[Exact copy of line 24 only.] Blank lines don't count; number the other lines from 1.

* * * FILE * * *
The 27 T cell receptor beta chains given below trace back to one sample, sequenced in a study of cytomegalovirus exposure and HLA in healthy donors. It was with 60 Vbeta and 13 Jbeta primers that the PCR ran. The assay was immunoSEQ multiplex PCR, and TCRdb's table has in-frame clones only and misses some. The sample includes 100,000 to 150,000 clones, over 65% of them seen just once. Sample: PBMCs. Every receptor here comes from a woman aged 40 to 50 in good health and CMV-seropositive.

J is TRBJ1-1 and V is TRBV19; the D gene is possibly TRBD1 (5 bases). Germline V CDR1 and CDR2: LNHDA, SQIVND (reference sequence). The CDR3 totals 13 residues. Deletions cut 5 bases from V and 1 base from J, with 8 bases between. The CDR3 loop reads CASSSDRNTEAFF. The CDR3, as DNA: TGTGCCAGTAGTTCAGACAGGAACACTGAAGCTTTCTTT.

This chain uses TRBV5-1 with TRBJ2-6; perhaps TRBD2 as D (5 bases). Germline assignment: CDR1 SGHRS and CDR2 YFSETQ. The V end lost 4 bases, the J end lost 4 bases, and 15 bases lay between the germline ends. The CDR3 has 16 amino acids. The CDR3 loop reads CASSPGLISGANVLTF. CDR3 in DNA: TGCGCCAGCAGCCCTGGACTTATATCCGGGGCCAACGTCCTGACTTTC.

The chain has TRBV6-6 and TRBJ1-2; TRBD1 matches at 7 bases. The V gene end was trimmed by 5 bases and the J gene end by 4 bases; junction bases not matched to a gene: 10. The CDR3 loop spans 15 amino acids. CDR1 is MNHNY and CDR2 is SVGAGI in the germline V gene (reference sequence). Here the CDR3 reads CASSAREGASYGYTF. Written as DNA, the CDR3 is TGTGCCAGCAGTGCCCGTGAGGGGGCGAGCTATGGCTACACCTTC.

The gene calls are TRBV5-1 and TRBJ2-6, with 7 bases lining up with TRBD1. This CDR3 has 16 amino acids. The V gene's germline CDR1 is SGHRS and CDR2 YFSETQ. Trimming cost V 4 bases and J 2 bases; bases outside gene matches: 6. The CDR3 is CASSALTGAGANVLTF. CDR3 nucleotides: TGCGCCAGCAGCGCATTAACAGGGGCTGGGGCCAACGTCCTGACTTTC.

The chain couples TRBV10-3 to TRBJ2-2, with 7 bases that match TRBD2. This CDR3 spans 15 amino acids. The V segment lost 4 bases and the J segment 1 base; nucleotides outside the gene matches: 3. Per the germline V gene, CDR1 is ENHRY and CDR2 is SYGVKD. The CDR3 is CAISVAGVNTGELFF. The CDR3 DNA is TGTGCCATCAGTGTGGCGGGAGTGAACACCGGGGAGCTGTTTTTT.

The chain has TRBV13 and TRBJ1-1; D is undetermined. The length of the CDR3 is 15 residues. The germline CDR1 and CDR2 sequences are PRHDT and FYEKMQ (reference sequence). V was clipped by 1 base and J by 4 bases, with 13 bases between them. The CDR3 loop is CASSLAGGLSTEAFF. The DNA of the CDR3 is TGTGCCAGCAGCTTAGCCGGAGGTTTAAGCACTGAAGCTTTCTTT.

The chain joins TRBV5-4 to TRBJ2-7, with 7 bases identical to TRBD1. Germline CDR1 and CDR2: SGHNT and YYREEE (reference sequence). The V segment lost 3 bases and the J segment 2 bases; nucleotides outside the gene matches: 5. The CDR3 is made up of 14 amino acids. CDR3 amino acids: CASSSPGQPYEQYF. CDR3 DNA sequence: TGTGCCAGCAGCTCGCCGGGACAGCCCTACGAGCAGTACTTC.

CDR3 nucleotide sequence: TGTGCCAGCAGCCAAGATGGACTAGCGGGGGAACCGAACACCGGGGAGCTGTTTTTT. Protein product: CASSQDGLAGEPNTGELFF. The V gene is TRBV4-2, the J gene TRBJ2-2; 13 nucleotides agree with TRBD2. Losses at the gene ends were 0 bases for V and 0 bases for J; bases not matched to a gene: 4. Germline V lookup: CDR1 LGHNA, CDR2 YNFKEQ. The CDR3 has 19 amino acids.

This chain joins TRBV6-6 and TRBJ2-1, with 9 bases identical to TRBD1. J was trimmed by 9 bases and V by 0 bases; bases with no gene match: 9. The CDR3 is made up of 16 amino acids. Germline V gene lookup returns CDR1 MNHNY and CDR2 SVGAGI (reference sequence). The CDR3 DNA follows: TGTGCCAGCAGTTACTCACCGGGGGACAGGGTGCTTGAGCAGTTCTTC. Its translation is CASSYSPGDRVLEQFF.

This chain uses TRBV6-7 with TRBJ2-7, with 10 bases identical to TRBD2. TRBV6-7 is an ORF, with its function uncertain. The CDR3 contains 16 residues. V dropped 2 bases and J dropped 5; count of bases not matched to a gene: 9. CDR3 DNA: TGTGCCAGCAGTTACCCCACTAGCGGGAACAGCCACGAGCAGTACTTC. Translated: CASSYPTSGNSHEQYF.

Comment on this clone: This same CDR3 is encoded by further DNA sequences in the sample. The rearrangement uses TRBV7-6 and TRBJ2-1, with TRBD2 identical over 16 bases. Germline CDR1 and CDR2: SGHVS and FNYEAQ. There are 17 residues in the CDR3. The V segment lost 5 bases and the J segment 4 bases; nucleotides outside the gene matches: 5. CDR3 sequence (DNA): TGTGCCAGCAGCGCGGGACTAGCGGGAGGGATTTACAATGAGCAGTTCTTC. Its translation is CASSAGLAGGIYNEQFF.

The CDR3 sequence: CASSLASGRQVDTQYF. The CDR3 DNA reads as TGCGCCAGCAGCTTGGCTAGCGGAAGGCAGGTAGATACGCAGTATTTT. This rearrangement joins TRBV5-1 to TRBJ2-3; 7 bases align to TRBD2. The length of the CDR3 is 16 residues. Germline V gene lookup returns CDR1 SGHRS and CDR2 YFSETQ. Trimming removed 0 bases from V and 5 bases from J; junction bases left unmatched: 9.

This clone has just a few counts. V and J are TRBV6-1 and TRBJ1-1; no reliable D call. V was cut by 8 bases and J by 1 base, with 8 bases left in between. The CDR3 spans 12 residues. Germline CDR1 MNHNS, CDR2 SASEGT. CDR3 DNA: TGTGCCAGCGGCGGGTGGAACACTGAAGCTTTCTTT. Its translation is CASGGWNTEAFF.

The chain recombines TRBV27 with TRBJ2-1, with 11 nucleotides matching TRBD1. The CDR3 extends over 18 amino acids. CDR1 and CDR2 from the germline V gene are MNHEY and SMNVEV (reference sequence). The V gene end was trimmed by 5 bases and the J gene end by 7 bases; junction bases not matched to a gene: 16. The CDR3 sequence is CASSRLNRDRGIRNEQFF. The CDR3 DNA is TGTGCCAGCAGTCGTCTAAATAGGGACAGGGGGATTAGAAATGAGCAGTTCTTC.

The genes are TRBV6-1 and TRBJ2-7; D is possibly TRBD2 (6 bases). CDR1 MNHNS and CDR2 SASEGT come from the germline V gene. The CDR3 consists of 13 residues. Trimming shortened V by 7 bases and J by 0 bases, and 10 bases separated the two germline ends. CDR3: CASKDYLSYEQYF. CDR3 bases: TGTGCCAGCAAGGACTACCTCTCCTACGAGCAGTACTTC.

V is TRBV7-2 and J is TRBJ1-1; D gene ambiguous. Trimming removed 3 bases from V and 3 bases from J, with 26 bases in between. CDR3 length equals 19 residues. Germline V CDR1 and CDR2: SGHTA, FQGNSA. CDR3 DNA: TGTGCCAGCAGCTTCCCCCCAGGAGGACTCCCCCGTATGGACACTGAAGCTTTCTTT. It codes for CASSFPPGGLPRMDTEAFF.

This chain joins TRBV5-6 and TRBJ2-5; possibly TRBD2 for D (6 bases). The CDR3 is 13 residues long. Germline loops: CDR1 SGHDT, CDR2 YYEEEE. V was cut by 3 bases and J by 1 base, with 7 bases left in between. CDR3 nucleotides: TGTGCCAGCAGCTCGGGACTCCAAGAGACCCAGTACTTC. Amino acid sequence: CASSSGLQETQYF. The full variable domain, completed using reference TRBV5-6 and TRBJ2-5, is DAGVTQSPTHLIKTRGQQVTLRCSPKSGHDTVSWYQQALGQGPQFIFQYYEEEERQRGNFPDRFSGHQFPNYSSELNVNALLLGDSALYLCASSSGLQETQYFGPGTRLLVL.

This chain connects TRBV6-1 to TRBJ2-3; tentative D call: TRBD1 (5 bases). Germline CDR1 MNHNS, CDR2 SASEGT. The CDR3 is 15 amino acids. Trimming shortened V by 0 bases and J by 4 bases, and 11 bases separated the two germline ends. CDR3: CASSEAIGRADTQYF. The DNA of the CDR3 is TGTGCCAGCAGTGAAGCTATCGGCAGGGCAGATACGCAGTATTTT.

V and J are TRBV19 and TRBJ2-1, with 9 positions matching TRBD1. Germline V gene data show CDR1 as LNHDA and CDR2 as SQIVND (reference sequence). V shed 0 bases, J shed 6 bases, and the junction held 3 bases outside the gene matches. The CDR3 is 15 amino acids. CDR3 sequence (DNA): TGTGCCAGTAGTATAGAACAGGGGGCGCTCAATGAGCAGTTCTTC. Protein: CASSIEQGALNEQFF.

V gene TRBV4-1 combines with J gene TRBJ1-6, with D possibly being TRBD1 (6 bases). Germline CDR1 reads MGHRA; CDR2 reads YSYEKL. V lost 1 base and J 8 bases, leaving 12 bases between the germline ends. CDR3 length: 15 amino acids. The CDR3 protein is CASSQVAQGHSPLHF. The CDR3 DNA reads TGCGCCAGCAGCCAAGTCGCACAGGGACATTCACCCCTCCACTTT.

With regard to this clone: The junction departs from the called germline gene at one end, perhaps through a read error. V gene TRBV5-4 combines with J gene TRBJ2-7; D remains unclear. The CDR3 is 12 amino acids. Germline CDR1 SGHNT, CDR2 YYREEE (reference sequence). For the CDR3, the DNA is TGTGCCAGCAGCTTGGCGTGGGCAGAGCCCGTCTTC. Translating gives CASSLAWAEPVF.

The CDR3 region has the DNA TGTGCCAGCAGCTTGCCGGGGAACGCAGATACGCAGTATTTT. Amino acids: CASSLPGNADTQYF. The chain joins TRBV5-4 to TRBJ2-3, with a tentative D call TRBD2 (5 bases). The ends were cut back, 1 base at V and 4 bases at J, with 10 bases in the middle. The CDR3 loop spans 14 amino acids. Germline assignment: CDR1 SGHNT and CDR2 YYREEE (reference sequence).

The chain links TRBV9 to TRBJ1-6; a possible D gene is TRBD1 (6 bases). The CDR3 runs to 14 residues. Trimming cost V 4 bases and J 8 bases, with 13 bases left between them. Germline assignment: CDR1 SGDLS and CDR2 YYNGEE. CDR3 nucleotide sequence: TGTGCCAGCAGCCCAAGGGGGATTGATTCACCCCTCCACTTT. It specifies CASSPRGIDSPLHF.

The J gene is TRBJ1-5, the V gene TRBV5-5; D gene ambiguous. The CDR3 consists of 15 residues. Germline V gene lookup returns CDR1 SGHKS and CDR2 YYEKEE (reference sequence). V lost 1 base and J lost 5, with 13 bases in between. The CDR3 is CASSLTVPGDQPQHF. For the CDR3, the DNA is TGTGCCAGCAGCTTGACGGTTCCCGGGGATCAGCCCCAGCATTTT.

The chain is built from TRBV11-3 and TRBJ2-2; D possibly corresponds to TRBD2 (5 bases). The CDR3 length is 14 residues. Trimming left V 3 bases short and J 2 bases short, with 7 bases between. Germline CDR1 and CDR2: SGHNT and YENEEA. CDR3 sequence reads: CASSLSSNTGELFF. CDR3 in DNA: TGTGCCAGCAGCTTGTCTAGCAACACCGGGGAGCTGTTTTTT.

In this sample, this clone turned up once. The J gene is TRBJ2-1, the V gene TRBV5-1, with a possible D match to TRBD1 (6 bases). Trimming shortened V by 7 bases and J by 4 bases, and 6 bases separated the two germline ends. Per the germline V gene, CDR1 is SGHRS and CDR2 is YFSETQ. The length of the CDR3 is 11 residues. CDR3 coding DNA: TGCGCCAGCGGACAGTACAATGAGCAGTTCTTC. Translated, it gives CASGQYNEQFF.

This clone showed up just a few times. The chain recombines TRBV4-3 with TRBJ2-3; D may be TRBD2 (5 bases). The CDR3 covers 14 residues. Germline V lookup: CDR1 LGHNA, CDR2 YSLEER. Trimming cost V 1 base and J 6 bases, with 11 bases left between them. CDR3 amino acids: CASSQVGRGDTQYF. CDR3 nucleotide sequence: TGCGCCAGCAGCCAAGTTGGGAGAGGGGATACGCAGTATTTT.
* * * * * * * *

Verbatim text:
The chain links TRBV9 to TRBJ1-6; a possible D gene is TRBD1 (6 bases). The CDR3 runs to 14 residues. Trimming cost V 4 bases and J 8 bases, with 13 bases left between them. Germline assignment: CDR1 SGDLS and CDR2 YYNGEE. CDR3 nucleotide sequence: TGTGCCAGCAGCCCAAGGGGGATTGATTCACCCCTCCACTTT. It specifies CASSPRGIDSPLHF.